Nonprofit institutions in the Czech Republic are also spearheading efforts to improve education for Roma. The Nova skola, or New School, a nonprofit in Prague, for instance, began in 1997 to train Gypsies to be teacher's assistants.
In 1999, the Education Ministry created formal positions for the assistants and began to pay their salaries. More than 200 such assistants now work in kindergartens, special schools, and regular schools attended by Roma.
Meanwhile, the Step by Step program, financed by the Open Society Institute, set out to prove that most Roma in the Czech Republic who are assigned to schools for students with mental disabilities have no mental deficiency at all.
The project, said Elizabeth Lorant, the director of children and youth programs for the institute, was intended to support a lawsuit filed by the European Court of Human Rights. It alleges that the Czech Republic is violating the human rights of Roma children through segregation based on ethnicity.
Through the project, Step by Step provided anti-racism training to teachers in 16 classrooms of Roma 1st graders in four countries and required them to present the full curriculum of the countries. After two years, 64 percent of the students were able to meet the academic requirements.
Not too long ago, Mr. Russinov and Ms. Kóczé say, even some well-educated Roma in Central and Eastern Europe didn't want to reveal their ethnic background for fear of exposing themselves to prejudice.
Mr. Russinov, 55, said when he attended university, he would tell people he was Roma, but many other Gypsies wouldn't because they were afraid it would harm their job opportunities.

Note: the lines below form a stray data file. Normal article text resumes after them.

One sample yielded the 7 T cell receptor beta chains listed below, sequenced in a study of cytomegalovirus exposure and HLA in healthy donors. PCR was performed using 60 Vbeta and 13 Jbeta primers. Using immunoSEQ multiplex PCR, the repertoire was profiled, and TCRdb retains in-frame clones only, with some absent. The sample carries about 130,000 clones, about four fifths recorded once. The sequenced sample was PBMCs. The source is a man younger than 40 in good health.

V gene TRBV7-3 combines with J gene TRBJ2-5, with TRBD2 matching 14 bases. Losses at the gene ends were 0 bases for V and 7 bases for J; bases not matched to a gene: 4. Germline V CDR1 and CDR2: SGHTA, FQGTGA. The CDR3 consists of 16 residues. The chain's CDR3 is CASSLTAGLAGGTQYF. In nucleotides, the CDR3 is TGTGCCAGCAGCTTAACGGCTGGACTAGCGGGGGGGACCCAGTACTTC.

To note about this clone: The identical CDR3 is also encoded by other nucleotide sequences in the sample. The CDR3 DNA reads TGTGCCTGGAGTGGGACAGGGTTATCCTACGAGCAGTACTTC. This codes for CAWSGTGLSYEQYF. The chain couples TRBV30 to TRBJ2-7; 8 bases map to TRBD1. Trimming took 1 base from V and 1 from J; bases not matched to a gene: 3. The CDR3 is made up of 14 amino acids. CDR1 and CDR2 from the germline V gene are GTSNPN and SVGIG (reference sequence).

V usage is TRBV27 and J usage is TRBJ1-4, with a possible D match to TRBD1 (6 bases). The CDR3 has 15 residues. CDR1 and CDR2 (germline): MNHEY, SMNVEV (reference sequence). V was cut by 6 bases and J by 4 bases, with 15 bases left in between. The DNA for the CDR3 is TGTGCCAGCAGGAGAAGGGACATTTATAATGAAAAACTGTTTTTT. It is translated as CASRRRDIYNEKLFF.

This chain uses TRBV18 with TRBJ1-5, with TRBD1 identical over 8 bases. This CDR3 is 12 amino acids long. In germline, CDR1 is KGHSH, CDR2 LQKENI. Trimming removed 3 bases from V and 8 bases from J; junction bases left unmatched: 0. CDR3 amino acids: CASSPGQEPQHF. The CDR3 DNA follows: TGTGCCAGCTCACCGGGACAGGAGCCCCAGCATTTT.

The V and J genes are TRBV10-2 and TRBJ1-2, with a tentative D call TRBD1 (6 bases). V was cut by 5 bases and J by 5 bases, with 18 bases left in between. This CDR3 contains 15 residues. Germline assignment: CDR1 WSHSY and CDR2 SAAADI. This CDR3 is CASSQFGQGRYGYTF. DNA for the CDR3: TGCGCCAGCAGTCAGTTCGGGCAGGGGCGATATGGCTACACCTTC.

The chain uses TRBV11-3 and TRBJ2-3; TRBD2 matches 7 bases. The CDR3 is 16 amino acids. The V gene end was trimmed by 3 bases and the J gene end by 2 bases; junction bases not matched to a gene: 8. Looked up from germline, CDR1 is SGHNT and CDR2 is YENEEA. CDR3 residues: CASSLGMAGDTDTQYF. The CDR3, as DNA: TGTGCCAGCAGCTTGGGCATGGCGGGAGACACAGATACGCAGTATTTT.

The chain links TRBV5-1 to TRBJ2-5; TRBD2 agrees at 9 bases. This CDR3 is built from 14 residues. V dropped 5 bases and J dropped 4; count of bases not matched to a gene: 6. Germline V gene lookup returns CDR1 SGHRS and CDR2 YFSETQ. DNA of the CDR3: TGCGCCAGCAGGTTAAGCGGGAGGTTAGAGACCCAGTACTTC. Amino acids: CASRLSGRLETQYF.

Ms. Kóczé, who is 32, recalls feeling like a fish out of water as the only Roma attending her high school. "It was strange because everyone knew that I was Roma, but no one wanted to talk about it," she said. "I knew I belonged to a community that was not well-loved. I was ashamed of my parents to come to the high school because they weren't educated and weren't sophisticated like the other parents."
She embraced her identity after a miserable stint of working in a factory right out of high school. She became a teacher in the early 1990s and was assigned by the government to teach 2nd grade in a Budapest school in which 90 percent of the students were Roma.
The school had less-motivated teachers and fewer educational materials than most attended by non-Roma, Ms. Kóczé said. Some teachers were assigned to the school by the government as a punishment; others were retired and taught there just to earn money, she said. She decided she couldn't solve the societal problems of her people by working solely at the school level, so she returned to the university and earned master's degrees in sociology and human rights.
Now, as a human-rights monitor, Ms. Kóczé is frustrated with the pace of change, fearing the gap between the education of Roma and non-Roma has only widened in the decade since she was a teacher. "These children at a very early stage are transferred to a special school or a segregated classroom," she said. "They never have a chance to meet the non-Roma children. Their life is completely cut off."
Coverage of international education is supported in part by a grant from the Atlantic Philanthropies.
Vol. 21, Issue 38, Page 8